FOX21 SPECIAL REPORT: An exclusive look at training for USAFA’s Wings of Blue parachute team


COLORADO SPRINGS, Colo. — The Air Force Academy is known for many things — its leadership, committed cadets and of course its football.

However, it’s also known for its sky diving team referred to as the Wings of Blue.

While you may know them for their exciting entrances into football games, their primary mission is to run the academy’s basic free fall parachuting course, the only course in the world where cadets can jump without any assistance.

Parachuting at the Academy began in the spring of 1962 when a group of bootleg jumpers made their first parachute jumps as cadets. Since then, it has evolved into a world class training program where its earned the reputation of producing not just exceptional skydivers but great leaders.

“It’s extremely hard,” said Master Sergeant Terrance Murphy, the superintendent of the 98th training squadron. “It’s not for everybody and some cadets and individuals just don’t grasp the concept of it.”

While that might be true, I decided to suit up and test it out for myself.

“Our Airmanship 490 program is developing leaders of character through teaching them how to jump out of perfectly good airplanes,” said Gabrielle Briggs, a Cadet First class with the USAFA parachute team.

Each year, 500 cadets will complete 5 free fall jumps in the course. But before that, the first step is ground training.

The rigorous training schedule demands more than 33 hours on proper training where cadets learn everything from proper form, landing safety, emergency procedures and ultimately how to perform under stress.

“I think the cadets at the Air Force Academy take away something that’s intangible, something that lets you know I can conquer this fear, I can stand in the door, I can do this,” said Briggs.

After successfully completing ground training, cadets are then ready to jump out of the plane relying on no one but themselves to get down safely.

“That’s their final test, is that ground training,” said Murphy. “The 40 hours, once they pass all the events there then yeah they’re able to jump out of that aircraft.”

Now of course I didn’t have any training or prior experience so I wasn’t going to jump alone; but still, knowing what to do at 10,000 feet up is key.

“You really want to see them exceed in all that so when they are able to grasp that concept and then apply it in the air and just see them like I jumped, I loved it, and they land and the excitement on their face, it’s really wonderful,” said Murphy.

Cadets who successfully complete the basic free fall course are then eligible to try out for the Air Force Academy’s parachute team – the Wings of Blue – but who makes the cut is based on maturity and academic and military standing.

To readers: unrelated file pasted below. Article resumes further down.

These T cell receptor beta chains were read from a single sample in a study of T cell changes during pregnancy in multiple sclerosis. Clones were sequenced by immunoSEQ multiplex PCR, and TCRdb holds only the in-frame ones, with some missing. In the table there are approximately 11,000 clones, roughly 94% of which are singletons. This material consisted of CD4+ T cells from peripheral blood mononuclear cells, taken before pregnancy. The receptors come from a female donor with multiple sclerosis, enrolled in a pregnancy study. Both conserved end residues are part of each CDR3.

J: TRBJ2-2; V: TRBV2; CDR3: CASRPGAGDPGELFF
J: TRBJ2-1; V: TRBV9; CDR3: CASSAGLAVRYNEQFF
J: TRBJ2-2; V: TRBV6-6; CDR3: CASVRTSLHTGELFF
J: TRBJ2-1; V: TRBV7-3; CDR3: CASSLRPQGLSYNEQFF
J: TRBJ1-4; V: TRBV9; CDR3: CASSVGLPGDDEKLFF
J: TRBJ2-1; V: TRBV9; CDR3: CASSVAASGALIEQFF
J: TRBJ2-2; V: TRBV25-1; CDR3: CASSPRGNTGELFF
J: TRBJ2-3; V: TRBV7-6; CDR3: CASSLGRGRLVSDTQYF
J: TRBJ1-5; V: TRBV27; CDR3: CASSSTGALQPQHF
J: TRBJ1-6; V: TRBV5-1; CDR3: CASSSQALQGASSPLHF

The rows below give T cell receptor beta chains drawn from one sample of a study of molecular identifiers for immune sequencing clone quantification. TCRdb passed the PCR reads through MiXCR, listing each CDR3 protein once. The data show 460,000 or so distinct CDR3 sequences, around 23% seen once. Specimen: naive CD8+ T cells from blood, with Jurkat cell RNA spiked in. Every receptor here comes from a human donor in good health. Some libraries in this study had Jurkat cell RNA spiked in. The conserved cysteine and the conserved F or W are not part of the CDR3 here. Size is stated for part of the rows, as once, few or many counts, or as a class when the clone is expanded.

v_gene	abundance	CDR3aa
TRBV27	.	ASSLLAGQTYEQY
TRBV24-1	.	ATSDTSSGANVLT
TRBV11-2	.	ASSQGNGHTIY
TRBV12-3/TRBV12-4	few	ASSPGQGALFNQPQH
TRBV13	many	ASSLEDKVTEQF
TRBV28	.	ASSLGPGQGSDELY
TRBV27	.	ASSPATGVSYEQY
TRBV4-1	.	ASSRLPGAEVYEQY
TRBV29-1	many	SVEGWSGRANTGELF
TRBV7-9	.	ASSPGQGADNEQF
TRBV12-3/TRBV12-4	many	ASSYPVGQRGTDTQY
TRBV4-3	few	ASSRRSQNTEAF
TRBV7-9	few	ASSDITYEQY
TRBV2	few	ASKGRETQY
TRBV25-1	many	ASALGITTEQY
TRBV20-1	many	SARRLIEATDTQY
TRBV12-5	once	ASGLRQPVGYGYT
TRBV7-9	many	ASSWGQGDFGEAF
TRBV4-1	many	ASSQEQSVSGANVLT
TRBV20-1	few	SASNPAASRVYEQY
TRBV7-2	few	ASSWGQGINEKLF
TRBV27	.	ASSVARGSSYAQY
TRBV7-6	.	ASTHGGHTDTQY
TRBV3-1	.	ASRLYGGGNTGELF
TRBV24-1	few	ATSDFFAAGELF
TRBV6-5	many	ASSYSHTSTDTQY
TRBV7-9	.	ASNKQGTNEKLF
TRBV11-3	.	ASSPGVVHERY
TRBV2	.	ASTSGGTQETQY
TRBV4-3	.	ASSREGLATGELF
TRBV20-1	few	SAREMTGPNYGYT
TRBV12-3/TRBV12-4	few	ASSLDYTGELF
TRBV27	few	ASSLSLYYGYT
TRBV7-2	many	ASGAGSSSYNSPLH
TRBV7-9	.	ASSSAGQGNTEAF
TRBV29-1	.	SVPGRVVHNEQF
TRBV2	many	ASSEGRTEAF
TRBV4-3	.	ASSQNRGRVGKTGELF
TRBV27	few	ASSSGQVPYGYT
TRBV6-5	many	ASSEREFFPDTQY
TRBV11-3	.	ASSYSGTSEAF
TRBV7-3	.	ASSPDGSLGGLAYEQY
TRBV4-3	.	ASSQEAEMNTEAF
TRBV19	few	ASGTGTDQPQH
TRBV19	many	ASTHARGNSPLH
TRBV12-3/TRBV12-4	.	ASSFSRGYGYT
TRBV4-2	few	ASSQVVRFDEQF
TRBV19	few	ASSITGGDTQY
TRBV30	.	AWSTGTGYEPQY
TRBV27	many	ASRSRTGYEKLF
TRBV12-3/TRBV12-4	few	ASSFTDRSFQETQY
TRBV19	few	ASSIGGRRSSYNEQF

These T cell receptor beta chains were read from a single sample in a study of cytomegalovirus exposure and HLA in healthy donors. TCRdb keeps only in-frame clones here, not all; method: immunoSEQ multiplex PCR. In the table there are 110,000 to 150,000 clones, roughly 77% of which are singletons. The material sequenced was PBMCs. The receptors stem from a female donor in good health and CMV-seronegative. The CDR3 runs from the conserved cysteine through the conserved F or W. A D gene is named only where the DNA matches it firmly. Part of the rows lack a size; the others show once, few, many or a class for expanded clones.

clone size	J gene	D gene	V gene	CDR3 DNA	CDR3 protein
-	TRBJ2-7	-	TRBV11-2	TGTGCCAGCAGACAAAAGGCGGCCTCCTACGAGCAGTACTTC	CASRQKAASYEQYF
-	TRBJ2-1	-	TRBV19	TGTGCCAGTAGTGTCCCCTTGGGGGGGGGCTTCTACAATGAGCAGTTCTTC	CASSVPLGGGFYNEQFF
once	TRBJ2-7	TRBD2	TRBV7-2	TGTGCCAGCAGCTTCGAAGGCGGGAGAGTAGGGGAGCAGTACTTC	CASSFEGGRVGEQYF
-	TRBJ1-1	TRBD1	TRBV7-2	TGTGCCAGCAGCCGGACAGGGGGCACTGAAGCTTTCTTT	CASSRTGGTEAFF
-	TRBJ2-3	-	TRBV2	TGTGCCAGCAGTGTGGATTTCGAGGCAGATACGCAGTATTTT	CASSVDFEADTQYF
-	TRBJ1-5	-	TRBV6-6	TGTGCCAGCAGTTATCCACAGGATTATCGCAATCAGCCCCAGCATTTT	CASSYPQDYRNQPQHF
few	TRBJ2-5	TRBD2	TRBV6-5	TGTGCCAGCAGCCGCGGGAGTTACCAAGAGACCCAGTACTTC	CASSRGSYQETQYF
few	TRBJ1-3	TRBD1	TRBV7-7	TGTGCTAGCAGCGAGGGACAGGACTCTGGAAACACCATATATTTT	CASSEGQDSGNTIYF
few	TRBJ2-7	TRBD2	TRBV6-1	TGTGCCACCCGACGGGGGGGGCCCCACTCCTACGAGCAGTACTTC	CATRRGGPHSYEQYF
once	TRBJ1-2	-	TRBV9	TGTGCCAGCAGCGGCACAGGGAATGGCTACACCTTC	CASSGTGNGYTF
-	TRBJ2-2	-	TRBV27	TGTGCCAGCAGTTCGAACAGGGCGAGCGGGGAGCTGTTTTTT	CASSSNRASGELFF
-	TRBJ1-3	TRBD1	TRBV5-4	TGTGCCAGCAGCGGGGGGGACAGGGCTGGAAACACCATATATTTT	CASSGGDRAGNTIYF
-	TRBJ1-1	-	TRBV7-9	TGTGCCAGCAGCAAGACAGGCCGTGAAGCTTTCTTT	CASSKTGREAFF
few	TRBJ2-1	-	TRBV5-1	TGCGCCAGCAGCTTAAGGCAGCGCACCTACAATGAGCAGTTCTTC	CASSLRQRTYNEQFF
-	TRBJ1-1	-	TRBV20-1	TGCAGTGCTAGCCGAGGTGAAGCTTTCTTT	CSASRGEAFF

Those lucky enough to join the elite team also become instructors further developing their leadership skills

“We’re working with lieutenant colonels, majors, the lieutenants on casual,” said Briggs. “Just really learning how to work with all sorts of types of people, that really helps us prepare for our Air Force career.”

For Murphy, an Air Force career means more than 20 years in the service but it also means he’s earned the privilege to lead the team and his wings to perform as a professional in front of thousands.

“You’re nervous, I mean your first time into a stadium, there’s a little nervousness to it but you fight that fear and you overcome it and then it’s amazing at the end when everything goes well,” said Murphy.

Whether it’s an Air Force home game or performing at air shows across the country, the chosen few are given just one chance to make an accurate landing.

“There’s a lot of planning behind the doors that people don’t see,” said Murphy. “We have to be right on time with the game clock, especially when it’s being televised. We can’t be a second or a minute late.”

From instructor to cadet, it’s clear why the Wings of Blue is a special squadron within the Air Force.

“Building that relationship with them and seeing them grow from beginning sky divers to like you saw today, just flipping out of the air craft with no fear at all and loving it, that to me is what is passionate for me for this program,” said Murphy.

“I mean we have a great time,” said Briggs. “We get to sky dive. Half of my day we get to sky dive and then I go back to classes. I can’t think of any place in the world where I have that unique experience and neither can my teammates. It’s such an honor to be down here every single day.”

Each year, the Wings of Blue conduct over 19,000 training jumps awarding more than 700 jump wings – a special and coveted parachutist badge to students who pass the program.

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